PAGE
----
Parque Nacional de las Islas Atlánticas

Parque Nacional de las Islas Atlánticas
 

Overview
Situated off the south west coast of Galicia, in north western Spain, the Islas Atlánticas National Park is made up of four groups of islands forming an important land-sea ecosystem for the many colonies of sea birds, especially seagulls and shags. The island groups comprise of the Cies, Ons, Cortegada and Salvora. The total protected area covers 8,333 ha and extends from the Arousa estuary in the north to the Vigo estuary in the south.

Walking
The Cíes Islands is accessed by boat from Vigo, Baiona and Cangas; however, access is restricted to a maximum 2,200 people per day. There is a Nature Centre in the monastery of Santo Estevo and an Information Point in Ons.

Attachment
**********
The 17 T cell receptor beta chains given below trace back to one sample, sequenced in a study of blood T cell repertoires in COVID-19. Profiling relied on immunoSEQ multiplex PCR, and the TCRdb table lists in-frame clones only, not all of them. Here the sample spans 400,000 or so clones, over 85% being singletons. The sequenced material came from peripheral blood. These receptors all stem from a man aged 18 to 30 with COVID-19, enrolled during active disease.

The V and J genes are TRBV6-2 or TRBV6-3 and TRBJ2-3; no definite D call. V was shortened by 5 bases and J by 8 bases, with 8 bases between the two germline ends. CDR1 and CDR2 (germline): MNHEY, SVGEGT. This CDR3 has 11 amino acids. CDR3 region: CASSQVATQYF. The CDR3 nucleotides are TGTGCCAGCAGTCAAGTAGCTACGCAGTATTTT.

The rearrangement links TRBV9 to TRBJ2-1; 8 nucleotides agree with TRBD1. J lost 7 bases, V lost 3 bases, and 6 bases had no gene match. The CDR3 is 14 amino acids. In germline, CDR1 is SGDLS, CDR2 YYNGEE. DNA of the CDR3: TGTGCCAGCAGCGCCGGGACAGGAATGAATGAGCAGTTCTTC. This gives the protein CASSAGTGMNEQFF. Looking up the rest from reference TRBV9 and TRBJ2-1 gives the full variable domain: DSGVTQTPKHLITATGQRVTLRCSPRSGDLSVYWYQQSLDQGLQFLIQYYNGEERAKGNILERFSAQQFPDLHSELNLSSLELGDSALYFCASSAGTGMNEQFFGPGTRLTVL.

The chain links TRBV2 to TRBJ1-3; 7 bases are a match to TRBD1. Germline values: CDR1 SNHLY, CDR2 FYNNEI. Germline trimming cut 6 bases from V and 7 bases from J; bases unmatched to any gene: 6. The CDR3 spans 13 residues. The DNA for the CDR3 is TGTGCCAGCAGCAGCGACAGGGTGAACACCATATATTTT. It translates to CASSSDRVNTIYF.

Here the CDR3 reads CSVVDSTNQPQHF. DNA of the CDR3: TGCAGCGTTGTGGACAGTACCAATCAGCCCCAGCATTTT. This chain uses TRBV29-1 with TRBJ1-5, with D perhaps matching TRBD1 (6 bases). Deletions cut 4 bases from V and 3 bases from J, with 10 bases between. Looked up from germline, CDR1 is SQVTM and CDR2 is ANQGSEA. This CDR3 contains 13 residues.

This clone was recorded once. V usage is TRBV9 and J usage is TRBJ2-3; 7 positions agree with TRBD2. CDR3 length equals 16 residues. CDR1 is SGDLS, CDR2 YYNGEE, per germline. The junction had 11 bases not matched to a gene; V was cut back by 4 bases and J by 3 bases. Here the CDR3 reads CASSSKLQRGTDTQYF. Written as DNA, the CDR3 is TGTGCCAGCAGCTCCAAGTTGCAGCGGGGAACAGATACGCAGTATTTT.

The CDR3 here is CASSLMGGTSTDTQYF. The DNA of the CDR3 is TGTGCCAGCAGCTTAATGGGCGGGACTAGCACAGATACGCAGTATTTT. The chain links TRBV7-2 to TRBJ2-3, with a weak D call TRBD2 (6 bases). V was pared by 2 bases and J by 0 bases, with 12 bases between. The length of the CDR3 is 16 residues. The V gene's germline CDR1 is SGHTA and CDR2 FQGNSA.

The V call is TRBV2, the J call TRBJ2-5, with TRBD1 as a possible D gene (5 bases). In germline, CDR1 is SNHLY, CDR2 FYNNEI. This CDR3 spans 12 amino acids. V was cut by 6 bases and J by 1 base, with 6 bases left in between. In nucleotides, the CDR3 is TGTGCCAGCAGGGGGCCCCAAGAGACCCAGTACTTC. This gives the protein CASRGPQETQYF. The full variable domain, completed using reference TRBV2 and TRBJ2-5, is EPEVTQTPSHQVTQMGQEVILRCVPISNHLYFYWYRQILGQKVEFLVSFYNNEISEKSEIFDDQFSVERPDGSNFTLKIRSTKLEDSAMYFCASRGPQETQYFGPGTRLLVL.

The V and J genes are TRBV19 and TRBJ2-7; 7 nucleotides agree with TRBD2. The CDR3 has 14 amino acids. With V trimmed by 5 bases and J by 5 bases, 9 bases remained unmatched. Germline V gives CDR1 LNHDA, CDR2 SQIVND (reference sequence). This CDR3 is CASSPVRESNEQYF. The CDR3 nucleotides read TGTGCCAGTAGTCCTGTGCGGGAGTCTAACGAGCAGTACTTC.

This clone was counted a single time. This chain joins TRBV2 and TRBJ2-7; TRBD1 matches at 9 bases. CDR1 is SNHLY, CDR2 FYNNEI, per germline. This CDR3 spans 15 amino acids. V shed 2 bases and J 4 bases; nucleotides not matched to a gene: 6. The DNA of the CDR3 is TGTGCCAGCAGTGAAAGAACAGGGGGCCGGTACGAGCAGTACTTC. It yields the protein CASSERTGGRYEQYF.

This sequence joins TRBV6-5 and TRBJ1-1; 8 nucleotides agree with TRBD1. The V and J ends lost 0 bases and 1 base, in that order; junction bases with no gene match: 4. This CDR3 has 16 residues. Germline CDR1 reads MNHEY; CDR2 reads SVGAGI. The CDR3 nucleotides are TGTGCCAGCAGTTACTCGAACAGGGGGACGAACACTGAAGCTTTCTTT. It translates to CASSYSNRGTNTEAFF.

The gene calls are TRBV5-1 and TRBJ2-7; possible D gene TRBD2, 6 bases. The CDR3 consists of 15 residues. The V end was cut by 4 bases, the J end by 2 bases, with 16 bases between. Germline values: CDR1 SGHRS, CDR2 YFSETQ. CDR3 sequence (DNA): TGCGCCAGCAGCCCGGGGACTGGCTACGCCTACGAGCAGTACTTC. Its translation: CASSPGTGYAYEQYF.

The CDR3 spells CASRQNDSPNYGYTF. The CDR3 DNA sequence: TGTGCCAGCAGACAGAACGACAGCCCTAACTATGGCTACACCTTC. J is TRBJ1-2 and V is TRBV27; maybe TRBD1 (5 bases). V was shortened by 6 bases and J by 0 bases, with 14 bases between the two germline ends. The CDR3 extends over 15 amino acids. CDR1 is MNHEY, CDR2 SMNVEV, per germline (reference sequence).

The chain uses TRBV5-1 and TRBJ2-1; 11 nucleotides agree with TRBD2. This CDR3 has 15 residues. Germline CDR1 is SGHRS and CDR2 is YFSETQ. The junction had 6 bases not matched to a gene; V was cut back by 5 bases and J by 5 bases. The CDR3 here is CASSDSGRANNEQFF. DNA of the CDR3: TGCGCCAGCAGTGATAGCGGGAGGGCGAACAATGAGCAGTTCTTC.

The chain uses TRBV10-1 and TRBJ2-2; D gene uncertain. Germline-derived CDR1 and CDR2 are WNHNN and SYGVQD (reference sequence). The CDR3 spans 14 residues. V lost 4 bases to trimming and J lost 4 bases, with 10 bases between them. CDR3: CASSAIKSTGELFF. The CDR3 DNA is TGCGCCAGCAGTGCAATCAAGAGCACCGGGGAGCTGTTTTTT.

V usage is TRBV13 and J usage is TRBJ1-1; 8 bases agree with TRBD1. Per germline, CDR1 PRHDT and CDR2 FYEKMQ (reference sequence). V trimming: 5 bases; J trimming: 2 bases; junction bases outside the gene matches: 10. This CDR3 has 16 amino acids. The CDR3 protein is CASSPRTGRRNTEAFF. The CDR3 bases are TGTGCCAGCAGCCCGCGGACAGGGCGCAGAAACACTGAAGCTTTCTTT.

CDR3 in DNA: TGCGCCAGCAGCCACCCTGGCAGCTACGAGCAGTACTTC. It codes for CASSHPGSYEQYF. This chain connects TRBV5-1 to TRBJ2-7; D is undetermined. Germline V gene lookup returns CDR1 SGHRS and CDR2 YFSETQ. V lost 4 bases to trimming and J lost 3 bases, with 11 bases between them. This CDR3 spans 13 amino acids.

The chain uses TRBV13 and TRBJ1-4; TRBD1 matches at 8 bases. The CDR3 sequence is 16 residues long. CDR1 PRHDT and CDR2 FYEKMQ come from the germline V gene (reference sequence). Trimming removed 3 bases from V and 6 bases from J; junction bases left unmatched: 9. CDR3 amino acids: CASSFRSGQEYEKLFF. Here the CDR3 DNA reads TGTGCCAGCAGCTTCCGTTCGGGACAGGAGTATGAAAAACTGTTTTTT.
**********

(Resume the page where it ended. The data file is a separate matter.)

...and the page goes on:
Sightseeing
The tourist towns such as Pontevedra, Baiona, Vigo, O Grove, Sanxenxo, and Vilagarcía de Arousa are all worth visiting. In Cíes there is a pre-Roman settlement.

Animals/Birds
The islands provide an important home to large colonies of seabirds. These include gulls, shags, cormorants as well as the rare Arao. Over 200 species of different animals have been recorded here. The islands water’s are teeming with life which include turtles, dolphins, seals, whales, shell fish and molluscs.

Plants
There have been more than 200 alga types recorded and 400 land plant species. The Islas Atlánticas National Park is also home to the largest laurel forest in Europe.

 

 
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